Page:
National Aeronautics and Space Act

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National Aeronautics and Space Act of 1958
Great Seal of the United States
Other short titles The Space Act of 1958
Long title An Act to provide for research into problems of flight within and outside the earths atmosphere, and for other purposes.
Acronyms (colloquial) NASA
Enacted by the 85th United States Congress
Effective July 29, 1958
Citations
Public law 85-568
Statutes at Large 72 Stat. 426-2
Codification
Titles amended 42 U.S.C.: Public Health and Social Welfare
U.S.C. sections created 42 U.S.C. ch. 26 § 2451 et seq.
Legislative history
  • Introduced in the House as H.R. 12575 on May 24, 1958
  • Committee consideration by House Select Committee on Astronautics and Space Exploration
  • Passed the House on June 2, 1958 (passed)
  • Passed the Senate on June 16, 1958 (passed)
  • Reported by the joint conference committee on July 15, 1958; agreed to by the House on July 16, 1958 (agreed) and by the Senate on July 16, 1958 (agreed)
  • Signed into law by President Dwight D. Eisenhower on July 29, 1958

The National Aeronautics and Space Act of 1958 (Pub.L. 85–568) is the United States federal statute that created the National Aeronautics and Space Administration (NASA). The Act, which followed close on the heels of the Soviet Union's launch of Sputnik, was drafted by the United States House Select Committee on Astronautics and Space Exploration and on July 29, 1958 was signed by President Eisenhower.[1][2] Prior to enactment, the responsibility for space exploration was deemed primarily a military venture, in line with the Soviet model that had launched the first orbital satellite. In large measure, the Act was prompted by the lack of response by a US military infrastructure that seemed incapable of keeping up the space race.

The original 1958 act charged the new Agency with conducting the aeronautical and space activities of the United States "so as to contribute materially to one or more of the following objectives:"

  • The expansion of human knowledge of phenomena in the atmosphere and space;
  • The improvement of the usefulness, performance, speed, safety, and efficiency of aeronautical and space vehicles;
  • The development and operation of vehicles capable of carrying instruments, equipment, supplies and living organisms through space;
  • The establishment of long-range studies of the potential benefits to be gained from, the opportunities for, and the problems involved in the utilization of aeronautical and space activities for peaceful and scientific purposes.
  • The preservation of the role of the United States as a leader in aeronautical and space science and technology and in the application thereof to the conduct of peaceful activities within and outside the atmosphere.
  • The making available to agencies directly concerned with national defenses of discoveries that have military value or significance, and the furnishing by such agencies, to the civilian agency established to direct and control nonmilitary aeronautical and space activities, of information as to discoveries which have value or significance to that agency;
  • Cooperation by the United States with other nations and groups of nations in work done pursuant to this Act and in the peaceful application of the results, thereof; and
  • The most effective utilization of the scientific and engineering resources of the United States, with close cooperation among all interested agencies of the United States in order to avoid unnecessary duplication of effort, facilities, and equipment.[3]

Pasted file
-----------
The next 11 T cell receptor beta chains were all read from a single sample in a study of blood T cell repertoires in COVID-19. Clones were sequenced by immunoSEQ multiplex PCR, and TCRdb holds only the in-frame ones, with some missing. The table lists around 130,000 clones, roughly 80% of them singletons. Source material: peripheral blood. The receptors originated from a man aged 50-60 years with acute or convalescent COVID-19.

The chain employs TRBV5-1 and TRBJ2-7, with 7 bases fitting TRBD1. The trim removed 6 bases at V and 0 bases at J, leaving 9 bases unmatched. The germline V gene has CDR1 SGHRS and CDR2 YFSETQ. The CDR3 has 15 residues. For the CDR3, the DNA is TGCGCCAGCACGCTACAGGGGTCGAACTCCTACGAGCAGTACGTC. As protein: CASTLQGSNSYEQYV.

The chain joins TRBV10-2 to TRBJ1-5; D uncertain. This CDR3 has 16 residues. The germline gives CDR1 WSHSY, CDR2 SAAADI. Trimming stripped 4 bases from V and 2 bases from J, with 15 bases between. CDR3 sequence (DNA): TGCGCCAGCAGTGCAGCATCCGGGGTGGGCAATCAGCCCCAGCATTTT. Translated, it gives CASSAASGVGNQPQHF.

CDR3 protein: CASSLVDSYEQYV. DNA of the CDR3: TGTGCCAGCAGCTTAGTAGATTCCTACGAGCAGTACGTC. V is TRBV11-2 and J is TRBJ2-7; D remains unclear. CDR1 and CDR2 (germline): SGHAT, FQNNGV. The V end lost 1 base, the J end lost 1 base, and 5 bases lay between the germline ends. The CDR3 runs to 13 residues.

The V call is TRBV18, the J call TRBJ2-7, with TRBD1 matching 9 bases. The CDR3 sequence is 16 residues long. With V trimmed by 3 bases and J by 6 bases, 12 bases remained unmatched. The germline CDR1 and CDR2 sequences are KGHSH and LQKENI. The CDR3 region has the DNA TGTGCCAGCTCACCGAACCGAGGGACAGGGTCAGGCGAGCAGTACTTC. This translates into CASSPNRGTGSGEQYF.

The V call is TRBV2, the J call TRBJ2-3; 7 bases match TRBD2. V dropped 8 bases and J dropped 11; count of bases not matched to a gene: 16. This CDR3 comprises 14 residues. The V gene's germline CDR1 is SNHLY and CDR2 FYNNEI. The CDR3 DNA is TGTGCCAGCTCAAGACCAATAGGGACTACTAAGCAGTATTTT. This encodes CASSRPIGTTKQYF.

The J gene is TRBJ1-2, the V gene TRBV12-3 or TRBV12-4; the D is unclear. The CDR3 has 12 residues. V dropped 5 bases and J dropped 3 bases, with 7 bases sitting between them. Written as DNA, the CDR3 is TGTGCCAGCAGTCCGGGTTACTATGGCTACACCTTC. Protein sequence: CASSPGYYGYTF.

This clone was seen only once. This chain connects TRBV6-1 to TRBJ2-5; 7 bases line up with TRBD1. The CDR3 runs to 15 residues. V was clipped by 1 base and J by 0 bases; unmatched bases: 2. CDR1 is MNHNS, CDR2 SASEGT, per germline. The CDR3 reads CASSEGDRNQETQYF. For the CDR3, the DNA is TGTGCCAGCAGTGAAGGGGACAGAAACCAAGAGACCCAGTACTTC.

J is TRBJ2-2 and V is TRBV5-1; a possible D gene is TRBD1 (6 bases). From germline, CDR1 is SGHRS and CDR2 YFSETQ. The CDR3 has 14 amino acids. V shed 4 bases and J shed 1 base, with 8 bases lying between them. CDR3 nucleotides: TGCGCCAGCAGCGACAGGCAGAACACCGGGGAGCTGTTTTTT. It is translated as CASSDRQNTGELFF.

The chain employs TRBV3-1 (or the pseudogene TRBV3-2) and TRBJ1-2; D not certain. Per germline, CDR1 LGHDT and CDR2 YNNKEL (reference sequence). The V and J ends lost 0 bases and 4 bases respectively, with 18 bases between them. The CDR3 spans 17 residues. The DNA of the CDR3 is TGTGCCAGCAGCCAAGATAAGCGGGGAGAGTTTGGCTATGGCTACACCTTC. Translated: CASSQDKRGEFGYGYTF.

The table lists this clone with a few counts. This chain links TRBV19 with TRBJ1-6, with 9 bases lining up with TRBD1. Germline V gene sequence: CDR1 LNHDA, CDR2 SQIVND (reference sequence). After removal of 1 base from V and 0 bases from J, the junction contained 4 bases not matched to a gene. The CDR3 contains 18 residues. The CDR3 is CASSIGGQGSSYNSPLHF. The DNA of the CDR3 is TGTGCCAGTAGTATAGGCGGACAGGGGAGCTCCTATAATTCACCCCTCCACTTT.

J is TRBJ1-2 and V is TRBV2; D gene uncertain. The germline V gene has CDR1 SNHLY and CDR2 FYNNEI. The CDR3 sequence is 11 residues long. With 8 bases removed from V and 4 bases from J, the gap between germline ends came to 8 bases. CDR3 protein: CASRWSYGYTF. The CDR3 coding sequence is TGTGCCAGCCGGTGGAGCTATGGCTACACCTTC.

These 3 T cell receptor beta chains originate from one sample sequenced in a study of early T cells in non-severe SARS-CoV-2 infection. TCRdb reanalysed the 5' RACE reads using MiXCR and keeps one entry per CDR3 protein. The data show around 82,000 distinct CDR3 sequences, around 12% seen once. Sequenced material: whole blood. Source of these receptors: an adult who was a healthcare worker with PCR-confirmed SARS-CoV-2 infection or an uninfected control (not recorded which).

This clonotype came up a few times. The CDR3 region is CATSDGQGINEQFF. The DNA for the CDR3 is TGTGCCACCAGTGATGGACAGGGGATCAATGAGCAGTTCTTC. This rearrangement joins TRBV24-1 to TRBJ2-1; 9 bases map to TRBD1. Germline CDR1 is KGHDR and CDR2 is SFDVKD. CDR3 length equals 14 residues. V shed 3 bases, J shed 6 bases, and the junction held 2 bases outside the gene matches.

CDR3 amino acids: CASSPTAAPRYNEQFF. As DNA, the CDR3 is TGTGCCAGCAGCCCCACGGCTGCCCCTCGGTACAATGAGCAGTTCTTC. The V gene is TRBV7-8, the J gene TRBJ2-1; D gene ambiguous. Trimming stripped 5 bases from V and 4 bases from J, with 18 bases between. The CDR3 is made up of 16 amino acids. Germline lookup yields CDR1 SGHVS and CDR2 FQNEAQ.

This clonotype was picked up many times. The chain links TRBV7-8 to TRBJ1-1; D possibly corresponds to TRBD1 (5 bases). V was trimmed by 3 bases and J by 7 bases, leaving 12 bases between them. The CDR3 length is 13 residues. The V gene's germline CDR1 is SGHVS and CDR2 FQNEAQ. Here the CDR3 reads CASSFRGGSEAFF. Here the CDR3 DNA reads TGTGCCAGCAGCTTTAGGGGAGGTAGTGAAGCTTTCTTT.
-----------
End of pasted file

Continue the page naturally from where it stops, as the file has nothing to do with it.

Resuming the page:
In 2012, a ninth objective was added: "The preservation of the United States preeminent position in aeronautics and space through research and technology development related to associated manufacturing processes."[4]

The final meeting of the NACA, before being absorbed into NASA.

The Act abolished the National Advisory Committee for Aeronautics, transferring its activities and resources to NASA effective October 1, 1958. The Act also created a Civilian-Military Liaison Committee, for the purpose of coordinating civilian and military space applications, and keeping NASA and the Department of Defense "fully and currently informed" of each other's space activities. To this day, the United States has coordinated but separate military and civilian space programs, with much of the former involved in launching military and surveillance craft and, prior to the Partial Test Ban Treaty, planning counter-measures to the anticipated Soviet launch of nuclear warheads into space.

In addition, the new law made extensive modifications to the patent law and provided that both employee inventions as well as private contractor innovations brought about through space travel would be subject to government ownership. By making the government the exclusive provider of space transport, the act effectively discouraged the private development of space travel. This situation endured until the law was modified by the Commercial Space Launch Act of 1984, enacted to allow civilian use of NASA systems in launching space vehicles.[5]

The phrase "We came in peace for all mankind", inscribed on a plaque left on the Moon by the crew of Apollo 11, is derived from the Act's declaration of NASA's policy and purpose:

The Congress hereby declares that it is the policy of the United States that activities in space should be devoted to peaceful purposes for the benefit of all mankind.[3]

The Act was subsequently amended to remove gender bias, so that this policy statement now reads:

Devotion of Space Activities to Peaceful Purposes for Benefit of All Humankind.--Congress declares that it is the policy of the United States that activities in space should be devoted to peaceful purposes for the benefit of all humankind.[6]

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